Where Art Belongs: Volume 8 | Author: Chris Kraus
In Where Art Belongs, Chris Kraus examines artistic enterprises of the past decade that reclaim the use of lived time as a material in the creation of visual art. In four interlinked essays, Kraus expands the argument begun in her earlier book Video Green that "the art world is interesting only insofar as it reflects the larger world outside it." Moving from New York to Berlin to Los Angeles to the Pueblo Nuevo barrio of Mexicali, Kraus addresses such subjects as the ubiquity of video, the legacy of the 1960s Amsterdam underground newspaper Suck, and the activities of the New York art collective Bernadette Corporation.
She examines the uses of boredom, poetry, privatized prisons, community art, corporate philanthropy, vertically integrated manufacturing, and discarded utopias, revealing the surprising persistence of microcultures within the matrix.
Chronicling the sometimes doomed but persistently heroic efforts of small groups of artists to reclaim public space and time, Where Art Belongs describes the trend towards collectivity manifested in the visual art world during the past decade, and the small forms of resistance to digital disembodiment and the hegemony of the entertainment/media/culture industry. For all its faults, Kraus argues, the art world remains the last frontier for the desire to live differently.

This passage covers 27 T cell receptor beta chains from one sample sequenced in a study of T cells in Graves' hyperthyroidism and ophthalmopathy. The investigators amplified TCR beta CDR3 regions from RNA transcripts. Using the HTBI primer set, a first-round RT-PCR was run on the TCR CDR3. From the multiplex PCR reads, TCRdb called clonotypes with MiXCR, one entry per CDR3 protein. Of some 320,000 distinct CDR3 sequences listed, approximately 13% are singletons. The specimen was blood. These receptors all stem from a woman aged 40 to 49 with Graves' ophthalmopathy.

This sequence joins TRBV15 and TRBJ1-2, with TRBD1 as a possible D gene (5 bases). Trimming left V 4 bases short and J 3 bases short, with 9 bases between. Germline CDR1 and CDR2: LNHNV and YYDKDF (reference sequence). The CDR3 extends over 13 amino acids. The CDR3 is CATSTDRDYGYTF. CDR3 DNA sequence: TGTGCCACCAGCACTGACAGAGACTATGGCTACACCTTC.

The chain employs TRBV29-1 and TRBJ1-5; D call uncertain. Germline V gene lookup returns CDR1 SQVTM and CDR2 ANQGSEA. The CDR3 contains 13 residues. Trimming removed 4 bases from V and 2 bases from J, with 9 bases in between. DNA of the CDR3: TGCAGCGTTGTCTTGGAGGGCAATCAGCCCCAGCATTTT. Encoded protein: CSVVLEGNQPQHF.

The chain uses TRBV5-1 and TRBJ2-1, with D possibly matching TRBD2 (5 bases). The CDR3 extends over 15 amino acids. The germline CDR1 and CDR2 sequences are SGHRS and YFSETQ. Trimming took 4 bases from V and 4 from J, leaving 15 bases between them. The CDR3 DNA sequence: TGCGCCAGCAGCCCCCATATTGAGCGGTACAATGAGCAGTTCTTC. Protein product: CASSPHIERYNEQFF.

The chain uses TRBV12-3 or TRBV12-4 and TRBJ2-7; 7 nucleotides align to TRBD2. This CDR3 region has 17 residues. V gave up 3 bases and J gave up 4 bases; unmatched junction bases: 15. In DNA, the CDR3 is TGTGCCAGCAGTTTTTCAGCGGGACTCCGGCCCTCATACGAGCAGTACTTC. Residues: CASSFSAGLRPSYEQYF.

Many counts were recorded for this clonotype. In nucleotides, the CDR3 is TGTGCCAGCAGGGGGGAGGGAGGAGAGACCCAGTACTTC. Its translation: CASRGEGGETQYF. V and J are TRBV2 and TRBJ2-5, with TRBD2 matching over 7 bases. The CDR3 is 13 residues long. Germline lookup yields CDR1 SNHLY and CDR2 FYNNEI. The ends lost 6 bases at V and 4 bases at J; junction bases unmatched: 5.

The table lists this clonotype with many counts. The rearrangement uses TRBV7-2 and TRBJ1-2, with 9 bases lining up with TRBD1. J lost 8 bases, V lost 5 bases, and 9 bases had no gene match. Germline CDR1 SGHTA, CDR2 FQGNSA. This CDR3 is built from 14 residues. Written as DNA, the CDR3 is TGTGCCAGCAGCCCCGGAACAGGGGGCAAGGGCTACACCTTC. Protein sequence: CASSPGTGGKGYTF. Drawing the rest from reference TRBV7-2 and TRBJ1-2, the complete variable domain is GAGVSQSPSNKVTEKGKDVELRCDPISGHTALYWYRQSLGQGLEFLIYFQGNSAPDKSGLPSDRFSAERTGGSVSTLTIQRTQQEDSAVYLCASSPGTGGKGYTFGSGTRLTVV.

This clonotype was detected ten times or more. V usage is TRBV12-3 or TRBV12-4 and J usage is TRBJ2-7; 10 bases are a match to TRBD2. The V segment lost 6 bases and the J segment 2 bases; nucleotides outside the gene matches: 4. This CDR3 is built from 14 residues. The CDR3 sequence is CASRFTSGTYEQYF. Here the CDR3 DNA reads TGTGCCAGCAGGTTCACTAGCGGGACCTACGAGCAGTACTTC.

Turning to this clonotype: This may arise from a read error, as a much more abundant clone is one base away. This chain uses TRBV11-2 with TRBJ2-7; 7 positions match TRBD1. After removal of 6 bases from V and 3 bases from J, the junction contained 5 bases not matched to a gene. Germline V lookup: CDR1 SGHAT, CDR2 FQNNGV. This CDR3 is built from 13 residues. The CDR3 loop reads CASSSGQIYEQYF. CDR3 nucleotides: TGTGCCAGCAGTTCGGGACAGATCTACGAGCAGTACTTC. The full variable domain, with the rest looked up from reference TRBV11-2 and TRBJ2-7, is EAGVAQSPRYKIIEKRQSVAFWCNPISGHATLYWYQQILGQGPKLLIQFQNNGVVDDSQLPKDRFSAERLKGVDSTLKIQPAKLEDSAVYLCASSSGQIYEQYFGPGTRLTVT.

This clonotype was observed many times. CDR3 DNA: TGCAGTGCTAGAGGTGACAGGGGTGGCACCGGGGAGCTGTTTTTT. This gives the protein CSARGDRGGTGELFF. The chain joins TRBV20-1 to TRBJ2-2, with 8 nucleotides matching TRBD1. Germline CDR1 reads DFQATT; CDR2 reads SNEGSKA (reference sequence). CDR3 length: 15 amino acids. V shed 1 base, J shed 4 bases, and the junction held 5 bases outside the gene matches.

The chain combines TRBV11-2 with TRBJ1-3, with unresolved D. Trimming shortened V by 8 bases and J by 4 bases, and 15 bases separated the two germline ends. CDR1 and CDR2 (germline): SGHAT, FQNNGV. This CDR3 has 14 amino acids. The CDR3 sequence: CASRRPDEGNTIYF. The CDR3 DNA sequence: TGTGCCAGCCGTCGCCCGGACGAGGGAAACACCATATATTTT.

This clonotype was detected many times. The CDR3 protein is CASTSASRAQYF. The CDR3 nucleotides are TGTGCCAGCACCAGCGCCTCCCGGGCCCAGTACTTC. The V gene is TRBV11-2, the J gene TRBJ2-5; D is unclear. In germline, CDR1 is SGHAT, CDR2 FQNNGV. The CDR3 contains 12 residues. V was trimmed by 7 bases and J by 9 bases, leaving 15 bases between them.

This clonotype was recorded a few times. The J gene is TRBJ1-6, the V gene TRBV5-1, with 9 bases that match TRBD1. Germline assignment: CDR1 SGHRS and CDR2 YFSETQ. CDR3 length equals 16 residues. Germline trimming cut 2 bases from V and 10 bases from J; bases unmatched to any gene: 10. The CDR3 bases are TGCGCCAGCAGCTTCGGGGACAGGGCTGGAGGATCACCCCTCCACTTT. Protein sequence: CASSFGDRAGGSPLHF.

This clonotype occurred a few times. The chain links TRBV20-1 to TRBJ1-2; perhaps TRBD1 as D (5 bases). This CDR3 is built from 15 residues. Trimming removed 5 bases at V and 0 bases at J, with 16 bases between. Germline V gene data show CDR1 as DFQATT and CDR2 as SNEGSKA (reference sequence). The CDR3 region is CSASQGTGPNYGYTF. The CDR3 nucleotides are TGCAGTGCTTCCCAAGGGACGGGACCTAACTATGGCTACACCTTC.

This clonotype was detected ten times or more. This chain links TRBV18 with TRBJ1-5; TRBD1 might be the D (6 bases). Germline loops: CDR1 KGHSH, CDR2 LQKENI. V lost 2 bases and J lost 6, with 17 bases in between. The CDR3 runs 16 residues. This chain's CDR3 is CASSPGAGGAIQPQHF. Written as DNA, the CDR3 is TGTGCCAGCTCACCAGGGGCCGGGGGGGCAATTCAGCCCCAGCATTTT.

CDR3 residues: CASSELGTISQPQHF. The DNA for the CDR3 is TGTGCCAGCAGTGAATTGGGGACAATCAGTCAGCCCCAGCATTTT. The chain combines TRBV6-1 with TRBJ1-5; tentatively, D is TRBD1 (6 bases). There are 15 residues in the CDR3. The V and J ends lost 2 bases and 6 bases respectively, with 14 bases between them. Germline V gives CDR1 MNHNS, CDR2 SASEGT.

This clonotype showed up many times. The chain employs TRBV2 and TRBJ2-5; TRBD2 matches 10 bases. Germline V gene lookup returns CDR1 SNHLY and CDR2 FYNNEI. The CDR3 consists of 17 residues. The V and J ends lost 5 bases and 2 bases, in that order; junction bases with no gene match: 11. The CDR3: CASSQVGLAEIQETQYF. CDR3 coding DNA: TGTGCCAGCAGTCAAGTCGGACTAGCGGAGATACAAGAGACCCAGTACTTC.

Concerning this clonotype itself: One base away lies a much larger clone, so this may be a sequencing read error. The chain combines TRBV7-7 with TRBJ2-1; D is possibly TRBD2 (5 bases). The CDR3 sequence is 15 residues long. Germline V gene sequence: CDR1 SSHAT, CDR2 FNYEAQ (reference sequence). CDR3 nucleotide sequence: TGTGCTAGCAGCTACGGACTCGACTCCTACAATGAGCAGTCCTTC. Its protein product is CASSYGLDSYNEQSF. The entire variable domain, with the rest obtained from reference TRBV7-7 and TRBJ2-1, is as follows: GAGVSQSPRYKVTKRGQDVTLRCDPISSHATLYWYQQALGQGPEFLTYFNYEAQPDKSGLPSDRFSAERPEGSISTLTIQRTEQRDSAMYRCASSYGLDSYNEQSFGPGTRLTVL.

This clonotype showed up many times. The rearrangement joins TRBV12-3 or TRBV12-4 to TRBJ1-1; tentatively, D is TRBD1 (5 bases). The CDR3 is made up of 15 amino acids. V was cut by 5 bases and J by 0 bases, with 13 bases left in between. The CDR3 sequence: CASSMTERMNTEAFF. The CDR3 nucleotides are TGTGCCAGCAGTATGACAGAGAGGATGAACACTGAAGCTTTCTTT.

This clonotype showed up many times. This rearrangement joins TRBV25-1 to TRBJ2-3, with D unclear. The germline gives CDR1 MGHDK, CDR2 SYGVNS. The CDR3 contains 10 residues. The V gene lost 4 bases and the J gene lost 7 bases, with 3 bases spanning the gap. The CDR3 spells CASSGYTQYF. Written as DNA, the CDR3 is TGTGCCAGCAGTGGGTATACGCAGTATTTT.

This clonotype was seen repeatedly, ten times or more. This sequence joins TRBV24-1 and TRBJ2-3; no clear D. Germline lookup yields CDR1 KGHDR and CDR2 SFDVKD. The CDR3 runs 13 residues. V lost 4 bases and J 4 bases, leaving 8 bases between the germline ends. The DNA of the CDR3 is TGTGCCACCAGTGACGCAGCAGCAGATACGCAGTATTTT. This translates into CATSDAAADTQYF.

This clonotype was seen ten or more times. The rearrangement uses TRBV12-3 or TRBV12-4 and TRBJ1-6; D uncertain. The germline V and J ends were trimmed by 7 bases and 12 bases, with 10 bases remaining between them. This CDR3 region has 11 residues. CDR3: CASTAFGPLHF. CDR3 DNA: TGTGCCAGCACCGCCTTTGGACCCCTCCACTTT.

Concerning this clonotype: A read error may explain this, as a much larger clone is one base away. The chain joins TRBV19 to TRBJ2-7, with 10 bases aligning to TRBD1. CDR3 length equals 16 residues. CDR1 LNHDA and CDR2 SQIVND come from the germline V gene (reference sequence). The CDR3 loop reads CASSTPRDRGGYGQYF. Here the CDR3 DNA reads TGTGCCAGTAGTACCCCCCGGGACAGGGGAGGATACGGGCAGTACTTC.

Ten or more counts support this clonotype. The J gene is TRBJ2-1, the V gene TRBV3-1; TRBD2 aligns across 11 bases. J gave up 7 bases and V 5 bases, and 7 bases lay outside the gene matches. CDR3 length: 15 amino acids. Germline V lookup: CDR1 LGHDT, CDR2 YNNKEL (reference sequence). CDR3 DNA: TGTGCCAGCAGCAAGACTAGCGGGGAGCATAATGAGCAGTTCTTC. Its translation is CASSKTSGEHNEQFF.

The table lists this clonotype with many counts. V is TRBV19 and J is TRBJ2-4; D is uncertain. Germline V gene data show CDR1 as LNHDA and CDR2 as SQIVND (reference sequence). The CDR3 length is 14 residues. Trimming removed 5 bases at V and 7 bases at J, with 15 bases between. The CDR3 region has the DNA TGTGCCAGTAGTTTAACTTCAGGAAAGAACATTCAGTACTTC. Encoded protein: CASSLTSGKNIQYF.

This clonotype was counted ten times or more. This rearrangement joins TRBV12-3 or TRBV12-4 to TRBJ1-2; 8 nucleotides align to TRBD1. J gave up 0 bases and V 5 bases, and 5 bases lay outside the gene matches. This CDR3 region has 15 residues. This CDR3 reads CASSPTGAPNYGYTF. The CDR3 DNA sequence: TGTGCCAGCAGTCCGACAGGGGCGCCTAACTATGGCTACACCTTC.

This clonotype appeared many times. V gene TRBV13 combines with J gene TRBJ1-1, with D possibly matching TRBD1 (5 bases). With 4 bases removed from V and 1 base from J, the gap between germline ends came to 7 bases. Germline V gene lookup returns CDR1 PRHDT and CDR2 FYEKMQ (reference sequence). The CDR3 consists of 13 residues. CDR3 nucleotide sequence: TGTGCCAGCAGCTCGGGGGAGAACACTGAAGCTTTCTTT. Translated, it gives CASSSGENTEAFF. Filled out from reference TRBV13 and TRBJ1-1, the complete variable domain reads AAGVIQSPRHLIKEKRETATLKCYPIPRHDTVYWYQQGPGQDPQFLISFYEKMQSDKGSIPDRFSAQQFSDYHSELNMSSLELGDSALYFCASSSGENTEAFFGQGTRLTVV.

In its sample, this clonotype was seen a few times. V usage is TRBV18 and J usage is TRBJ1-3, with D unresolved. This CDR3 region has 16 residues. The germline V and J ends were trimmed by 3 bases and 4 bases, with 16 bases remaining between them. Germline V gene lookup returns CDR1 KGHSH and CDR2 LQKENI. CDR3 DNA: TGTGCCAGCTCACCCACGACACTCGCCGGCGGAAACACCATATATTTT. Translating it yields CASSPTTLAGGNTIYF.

17.8 x 11.4 x 1.3cm
Shards: Gus Clutterbuck Ceramic Art Collection | Author: Gus Clutterbuck
A stunning catalogue chronicling Gus Clutterbuck's exhibition 'Shards' held in Shanghai. Select pieces from this collection of work are for sale here. In this stunning series of porcelain objects, sculpture,...
Plurals Can Be Weird (you will see) | Author: Keg de Souza & Lucas Abela
During the COVID-19 lockdown of 2020, Sydney artists Keg de Souza and Lucas Abela, decided to write a book for their 3-year-old, Ernie. They were inspired by the sudden isolation...
Keith Haring | Jean-Michel Basquiat: Crossing Lines | Author: Dr. Dieter Buchhart
Keith Haring and Jean-Michel Basquiat are considered icons of twentieth-century art. Both are known for their idiosyncratic imagery, radical viewpoints and complex socio-political commentary, and both employed signs, symbols and...